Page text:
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In FIRST Robotics Competition robots, drivetrains consist of all the components needed to make the robot move around the game field. Drivetrains are a crucial part of the robot and are often one of the first parts of the robot that a team begins designing and iterating upon.
Most drivetrains will use motors connected to gearboxes to transmit motion to wheels with belts or chain. Some teams will incorporate parts such as pneumatics and servos into their drivetrains as well, allowing for shifting of gears and changing what wheels are in contact with the ground at certain points in the game.
Drivetrains have various forms, each having its own pros and cons- the optimal drivetrain for a team is one that finds the correct balance of speed, maneuverability, and power to fit within that team's specific strategy.
West Coast Drive is generally characterized by having six, eight, or ten wheels that are cantilevered. Further, one wheel on each side is directly driven, while the rest are linked via chain. To help improve maneuverability, omni wheels can be used on the front or back, so wheels slide across the floor while turning. When using six or more wheels, lowering the middle wheel of the drivetrain can cause less friction because not all wheels are touching the floor at one time.
See REV's West Coast Drive built using ION products here:
Swerve drivetrain uses standard wheels mounted on their own pivoting mechanisms. Most swerve drivetrains require two motors per wheel; one to rotate the wheel, and one to control the direction the wheel points. Your robot can move in any direction because the drive wheels pivot without changing the orientation of the drivetrain, but this type of drivetrain is very technically complex. There are multiple types of swerve drive, including crab drive and 2+2 configuration.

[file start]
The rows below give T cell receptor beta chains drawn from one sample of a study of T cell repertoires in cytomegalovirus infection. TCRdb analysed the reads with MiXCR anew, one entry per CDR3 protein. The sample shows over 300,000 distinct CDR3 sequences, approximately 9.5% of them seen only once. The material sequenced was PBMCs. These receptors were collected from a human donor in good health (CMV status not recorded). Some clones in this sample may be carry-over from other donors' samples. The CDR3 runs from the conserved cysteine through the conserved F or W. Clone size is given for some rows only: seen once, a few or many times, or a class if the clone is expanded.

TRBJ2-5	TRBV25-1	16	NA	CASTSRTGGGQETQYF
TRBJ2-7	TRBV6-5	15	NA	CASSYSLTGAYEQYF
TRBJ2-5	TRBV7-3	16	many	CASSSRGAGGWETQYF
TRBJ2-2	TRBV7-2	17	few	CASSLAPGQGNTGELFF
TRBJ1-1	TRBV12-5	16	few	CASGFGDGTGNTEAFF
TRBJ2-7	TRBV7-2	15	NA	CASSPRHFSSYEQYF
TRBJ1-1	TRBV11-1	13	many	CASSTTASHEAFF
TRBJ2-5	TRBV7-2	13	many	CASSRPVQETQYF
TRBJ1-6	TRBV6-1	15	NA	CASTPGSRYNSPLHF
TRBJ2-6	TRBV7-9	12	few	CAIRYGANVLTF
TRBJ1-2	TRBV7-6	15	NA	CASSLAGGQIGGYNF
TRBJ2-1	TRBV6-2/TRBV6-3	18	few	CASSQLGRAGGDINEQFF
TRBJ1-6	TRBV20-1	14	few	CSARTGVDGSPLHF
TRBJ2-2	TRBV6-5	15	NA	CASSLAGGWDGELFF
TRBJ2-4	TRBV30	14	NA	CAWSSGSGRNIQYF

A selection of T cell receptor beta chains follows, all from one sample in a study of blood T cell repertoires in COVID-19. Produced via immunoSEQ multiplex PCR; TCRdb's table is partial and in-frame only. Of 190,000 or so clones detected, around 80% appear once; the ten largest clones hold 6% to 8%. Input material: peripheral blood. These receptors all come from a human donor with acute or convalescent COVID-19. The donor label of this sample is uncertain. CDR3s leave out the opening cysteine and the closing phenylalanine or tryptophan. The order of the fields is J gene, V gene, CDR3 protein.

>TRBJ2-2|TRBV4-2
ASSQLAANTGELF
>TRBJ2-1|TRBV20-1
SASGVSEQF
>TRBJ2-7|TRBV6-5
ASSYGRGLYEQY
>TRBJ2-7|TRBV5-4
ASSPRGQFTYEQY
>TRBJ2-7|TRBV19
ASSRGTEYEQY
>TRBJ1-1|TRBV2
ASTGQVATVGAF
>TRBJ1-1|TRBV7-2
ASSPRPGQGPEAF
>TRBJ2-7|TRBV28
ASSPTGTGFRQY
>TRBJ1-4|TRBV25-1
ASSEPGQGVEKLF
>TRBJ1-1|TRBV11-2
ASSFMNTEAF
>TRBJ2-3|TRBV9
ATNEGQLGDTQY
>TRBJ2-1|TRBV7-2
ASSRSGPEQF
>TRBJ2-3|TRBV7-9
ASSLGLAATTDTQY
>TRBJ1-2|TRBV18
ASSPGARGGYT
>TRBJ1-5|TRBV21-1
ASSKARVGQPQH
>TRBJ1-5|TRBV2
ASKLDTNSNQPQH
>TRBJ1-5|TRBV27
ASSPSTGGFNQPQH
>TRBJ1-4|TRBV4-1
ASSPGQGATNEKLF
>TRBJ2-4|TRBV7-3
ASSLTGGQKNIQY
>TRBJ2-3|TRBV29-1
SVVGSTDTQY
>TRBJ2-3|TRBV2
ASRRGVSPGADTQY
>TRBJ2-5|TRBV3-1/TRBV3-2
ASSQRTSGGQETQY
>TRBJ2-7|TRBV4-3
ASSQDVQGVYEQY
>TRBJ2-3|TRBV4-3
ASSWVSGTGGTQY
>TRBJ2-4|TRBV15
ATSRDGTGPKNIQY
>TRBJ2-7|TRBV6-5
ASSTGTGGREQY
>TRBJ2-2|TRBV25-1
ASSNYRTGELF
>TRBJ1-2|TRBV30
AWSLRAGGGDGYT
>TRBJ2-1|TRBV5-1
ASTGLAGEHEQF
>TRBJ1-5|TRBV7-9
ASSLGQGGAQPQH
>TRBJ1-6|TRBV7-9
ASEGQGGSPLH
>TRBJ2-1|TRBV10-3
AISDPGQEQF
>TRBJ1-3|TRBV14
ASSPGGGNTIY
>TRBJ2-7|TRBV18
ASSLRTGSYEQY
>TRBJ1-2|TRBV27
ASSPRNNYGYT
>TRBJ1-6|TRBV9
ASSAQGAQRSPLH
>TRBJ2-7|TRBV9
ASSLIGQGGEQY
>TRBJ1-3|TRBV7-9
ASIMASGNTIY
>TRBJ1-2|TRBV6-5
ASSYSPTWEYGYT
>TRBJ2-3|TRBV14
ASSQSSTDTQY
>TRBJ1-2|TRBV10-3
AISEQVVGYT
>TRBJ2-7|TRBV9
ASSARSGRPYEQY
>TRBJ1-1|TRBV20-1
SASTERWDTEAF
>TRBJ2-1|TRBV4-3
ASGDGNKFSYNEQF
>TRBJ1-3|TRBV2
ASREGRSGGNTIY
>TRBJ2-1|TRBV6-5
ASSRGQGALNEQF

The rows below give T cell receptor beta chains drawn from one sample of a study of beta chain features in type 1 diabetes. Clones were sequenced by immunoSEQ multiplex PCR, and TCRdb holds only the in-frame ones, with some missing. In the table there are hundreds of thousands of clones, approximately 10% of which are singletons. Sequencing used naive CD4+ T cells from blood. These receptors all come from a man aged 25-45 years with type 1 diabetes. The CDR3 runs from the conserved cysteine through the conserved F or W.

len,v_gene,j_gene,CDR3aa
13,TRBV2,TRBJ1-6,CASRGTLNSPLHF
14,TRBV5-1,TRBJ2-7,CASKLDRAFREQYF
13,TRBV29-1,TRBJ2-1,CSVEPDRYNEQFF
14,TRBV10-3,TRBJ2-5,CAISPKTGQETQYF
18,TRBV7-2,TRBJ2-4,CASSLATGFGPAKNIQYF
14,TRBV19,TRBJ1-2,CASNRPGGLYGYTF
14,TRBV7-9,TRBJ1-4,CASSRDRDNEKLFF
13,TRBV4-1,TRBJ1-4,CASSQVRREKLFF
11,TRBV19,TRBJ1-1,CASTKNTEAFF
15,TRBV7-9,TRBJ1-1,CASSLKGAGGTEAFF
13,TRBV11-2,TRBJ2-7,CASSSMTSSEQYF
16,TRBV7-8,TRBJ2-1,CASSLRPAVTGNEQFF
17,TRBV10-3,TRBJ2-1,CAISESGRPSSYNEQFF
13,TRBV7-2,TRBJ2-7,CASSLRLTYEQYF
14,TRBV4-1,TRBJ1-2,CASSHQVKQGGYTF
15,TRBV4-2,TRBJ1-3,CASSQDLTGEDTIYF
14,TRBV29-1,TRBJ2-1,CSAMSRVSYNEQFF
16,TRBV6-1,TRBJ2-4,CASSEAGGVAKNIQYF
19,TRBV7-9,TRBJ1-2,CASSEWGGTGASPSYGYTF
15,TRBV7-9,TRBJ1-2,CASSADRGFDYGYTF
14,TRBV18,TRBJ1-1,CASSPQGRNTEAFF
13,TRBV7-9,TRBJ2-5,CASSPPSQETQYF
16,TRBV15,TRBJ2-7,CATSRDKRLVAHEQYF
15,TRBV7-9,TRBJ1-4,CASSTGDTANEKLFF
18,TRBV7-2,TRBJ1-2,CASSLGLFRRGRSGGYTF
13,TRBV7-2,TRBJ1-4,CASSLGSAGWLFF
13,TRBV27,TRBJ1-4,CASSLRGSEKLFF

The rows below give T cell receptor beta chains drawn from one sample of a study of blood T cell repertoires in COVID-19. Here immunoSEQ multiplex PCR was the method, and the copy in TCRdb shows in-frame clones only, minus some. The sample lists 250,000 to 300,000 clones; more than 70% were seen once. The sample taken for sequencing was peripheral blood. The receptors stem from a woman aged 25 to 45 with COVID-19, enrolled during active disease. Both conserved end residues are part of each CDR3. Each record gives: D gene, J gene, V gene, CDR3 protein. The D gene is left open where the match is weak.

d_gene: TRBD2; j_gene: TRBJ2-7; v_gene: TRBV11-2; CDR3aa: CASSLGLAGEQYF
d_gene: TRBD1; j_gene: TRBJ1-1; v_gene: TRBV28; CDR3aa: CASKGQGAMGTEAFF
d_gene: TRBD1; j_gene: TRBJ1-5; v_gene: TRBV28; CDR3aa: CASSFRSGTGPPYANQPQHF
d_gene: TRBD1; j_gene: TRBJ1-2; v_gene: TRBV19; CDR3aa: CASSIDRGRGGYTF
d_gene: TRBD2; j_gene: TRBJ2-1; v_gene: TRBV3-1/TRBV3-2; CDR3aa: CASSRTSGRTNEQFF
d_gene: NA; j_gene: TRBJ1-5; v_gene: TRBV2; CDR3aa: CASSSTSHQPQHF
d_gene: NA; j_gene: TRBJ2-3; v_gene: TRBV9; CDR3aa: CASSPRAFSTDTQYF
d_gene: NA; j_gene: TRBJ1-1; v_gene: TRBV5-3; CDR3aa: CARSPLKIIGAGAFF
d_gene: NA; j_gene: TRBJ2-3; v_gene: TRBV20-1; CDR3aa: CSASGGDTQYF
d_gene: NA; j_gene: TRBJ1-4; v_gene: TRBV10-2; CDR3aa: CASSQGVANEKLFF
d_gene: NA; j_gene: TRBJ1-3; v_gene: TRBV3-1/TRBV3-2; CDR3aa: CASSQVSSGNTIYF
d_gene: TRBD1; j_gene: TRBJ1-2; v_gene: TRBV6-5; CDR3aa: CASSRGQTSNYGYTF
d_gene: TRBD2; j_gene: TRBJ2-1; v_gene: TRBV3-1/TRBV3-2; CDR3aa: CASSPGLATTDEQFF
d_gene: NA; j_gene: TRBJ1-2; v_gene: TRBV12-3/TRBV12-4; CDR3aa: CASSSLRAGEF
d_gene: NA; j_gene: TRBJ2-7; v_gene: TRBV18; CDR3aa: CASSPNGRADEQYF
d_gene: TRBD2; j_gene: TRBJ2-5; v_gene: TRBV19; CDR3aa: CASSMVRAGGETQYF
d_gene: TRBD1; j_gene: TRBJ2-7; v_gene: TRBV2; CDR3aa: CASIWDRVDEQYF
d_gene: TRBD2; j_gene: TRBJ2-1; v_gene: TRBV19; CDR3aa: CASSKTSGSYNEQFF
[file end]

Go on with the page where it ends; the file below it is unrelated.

Swerve Drives offer a huge increase in maneuverability, at the cost of increased build complexity and increased resource costs, including weight, space, capital, and time.
Some other common drivetrains used in FIRST include:
- Two Wheel Drive (also known as "casterbot")
- Four Wheel Drive
- Six Wheel Drive variations that are not specifically West Coast Drive
- Car Drive
- Holonomic Drive
- Mecanum Drive
All of these systems have their own advantages and disadvantages that should be discussed by your team. This is by no means a comprehensive list, either!
As teams learn, adapt, and iterate on each year's unique challenges, new drivetrains are created annually to meet the criteria needed to succeed and make it all the way to Einstein!